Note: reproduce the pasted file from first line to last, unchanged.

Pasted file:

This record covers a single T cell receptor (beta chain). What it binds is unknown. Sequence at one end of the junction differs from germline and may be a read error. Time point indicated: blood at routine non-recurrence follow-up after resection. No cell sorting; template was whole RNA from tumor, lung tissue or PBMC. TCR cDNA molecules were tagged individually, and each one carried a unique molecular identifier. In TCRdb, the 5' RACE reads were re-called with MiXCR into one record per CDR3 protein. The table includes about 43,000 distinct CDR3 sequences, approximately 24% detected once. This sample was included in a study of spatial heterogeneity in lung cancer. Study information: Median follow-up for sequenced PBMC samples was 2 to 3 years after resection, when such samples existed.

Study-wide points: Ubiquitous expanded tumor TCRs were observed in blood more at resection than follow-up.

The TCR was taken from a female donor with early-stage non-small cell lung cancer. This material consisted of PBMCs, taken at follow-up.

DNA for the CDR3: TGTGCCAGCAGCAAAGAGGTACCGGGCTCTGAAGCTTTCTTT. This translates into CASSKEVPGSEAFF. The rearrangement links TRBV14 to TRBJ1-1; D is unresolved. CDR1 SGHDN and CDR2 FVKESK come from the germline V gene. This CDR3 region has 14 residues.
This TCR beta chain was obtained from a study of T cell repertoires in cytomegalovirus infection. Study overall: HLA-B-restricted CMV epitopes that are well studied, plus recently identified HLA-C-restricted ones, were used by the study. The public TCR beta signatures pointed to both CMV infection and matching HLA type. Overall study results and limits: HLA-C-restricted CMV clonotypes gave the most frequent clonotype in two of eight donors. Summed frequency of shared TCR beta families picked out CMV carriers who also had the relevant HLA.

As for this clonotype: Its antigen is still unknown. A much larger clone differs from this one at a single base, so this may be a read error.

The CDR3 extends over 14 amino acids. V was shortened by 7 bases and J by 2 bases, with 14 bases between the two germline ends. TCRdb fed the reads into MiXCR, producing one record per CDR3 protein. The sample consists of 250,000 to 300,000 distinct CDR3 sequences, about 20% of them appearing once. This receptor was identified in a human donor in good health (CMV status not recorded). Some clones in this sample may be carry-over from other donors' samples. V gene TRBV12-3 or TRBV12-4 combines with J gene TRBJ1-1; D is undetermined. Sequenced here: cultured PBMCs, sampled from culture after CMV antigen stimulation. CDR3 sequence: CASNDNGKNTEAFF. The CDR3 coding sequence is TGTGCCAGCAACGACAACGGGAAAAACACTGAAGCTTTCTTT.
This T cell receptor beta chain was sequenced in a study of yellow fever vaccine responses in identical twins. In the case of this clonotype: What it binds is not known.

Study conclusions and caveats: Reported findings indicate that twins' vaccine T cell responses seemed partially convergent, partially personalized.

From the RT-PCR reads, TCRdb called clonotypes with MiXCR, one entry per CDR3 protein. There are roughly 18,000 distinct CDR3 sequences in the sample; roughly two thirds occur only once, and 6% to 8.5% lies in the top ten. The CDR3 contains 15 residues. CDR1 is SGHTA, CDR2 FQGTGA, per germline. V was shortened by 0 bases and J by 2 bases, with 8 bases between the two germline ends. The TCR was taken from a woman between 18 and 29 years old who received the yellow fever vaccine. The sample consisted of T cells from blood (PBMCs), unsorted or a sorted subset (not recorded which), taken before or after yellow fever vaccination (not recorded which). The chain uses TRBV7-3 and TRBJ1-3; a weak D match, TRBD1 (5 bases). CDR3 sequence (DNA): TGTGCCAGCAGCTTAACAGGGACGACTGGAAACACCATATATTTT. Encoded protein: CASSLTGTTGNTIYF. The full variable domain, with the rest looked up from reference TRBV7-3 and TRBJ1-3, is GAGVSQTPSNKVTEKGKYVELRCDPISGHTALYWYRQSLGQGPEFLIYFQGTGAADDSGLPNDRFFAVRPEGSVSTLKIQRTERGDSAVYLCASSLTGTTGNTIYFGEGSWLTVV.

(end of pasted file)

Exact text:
This record covers a single T cell receptor (beta chain). What it binds is unknown. Sequence at one end of the junction differs from germline and may be a read error. Time point indicated: blood at routine non-recurrence follow-up after resection. No cell sorting; template was whole RNA from tumor, lung tissue or PBMC. TCR cDNA molecules were tagged individually, and each one carried a unique molecular identifier. In TCRdb, the 5' RACE reads were re-called with MiXCR into one record per CDR3 protein. The table includes about 43,000 distinct CDR3 sequences, approximately 24% detected once. This sample was included in a study of spatial heterogeneity in lung cancer. Study information: Median follow-up for sequenced PBMC samples was 2 to 3 years after resection, when such samples existed.

Study-wide points: Ubiquitous expanded tumor TCRs were observed in blood more at resection than follow-up.

The TCR was taken from a female donor with early-stage non-small cell lung cancer. This material consisted of PBMCs, taken at follow-up.

DNA for the CDR3: TGTGCCAGCAGCAAAGAGGTACCGGGCTCTGAAGCTTTCTTT. This translates into CASSKEVPGSEAFF. The rearrangement links TRBV14 to TRBJ1-1; D is unresolved. CDR1 SGHDN and CDR2 FVKESK come from the germline V gene. This CDR3 region has 14 residues.
This TCR beta chain was obtained from a study of T cell repertoires in cytomegalovirus infection. Study overall: HLA-B-restricted CMV epitopes that are well studied, plus recently identified HLA-C-restricted ones, were used by the study. The public TCR beta signatures pointed to both CMV infection and matching HLA type. Overall study results and limits: HLA-C-restricted CMV clonotypes gave the most frequent clonotype in two of eight donors. Summed frequency of shared TCR beta families picked out CMV carriers who also had the relevant HLA.

As for this clonotype: Its antigen is still unknown. A much larger clone differs from this one at a single base, so this may be a read error.

The CDR3 extends over 14 amino acids. V was shortened by 7 bases and J by 2 bases, with 14 bases between the two germline ends. TCRdb fed the reads into MiXCR, producing one record per CDR3 protein. The sample consists of 250,000 to 300,000 distinct CDR3 sequences, about 20% of them appearing once. This receptor was identified in a human donor in good health (CMV status not recorded). Some clones in this sample may be carry-over from other donors' samples. V gene TRBV12-3 or TRBV12-4 combines with J gene TRBJ1-1; D is undetermined. Sequenced here: cultured PBMCs, sampled from culture after CMV antigen stimulation. CDR3 sequence: CASNDNGKNTEAFF. The CDR3 coding sequence is TGTGCCAGCAACGACAACGGGAAAAACACTGAAGCTTTCTTT.
This T cell receptor beta chain was sequenced in a study of yellow fever vaccine responses in identical twins. In the case of this clonotype: What it binds is not known.

Study conclusions and caveats: Reported findings indicate that twins' vaccine T cell responses seemed partially convergent, partially personalized.

From the RT-PCR reads, TCRdb called clonotypes with MiXCR, one entry per CDR3 protein. There are roughly 18,000 distinct CDR3 sequences in the sample; roughly two thirds occur only once, and 6% to 8.5% lies in the top ten. The CDR3 contains 15 residues. CDR1 is SGHTA, CDR2 FQGTGA, per germline. V was shortened by 0 bases and J by 2 bases, with 8 bases between the two germline ends. The TCR was taken from a woman between 18 and 29 years old who received the yellow fever vaccine. The sample consisted of T cells from blood (PBMCs), unsorted or a sorted subset (not recorded which), taken before or after yellow fever vaccination (not recorded which). The chain uses TRBV7-3 and TRBJ1-3; a weak D match, TRBD1 (5 bases). CDR3 sequence (DNA): TGTGCCAGCAGCTTAACAGGGACGACTGGAAACACCATATATTTT. Encoded protein: CASSLTGTTGNTIYF. The full variable domain, with the rest looked up from reference TRBV7-3 and TRBJ1-3, is GAGVSQTPSNKVTEKGKYVELRCDPISGHTALYWYRQSLGQGPEFLIYFQGTGAADDSGLPNDRFFAVRPEGSVSTLKIQRTERGDSAVYLCASSLTGTTGNTIYFGEGSWLTVV.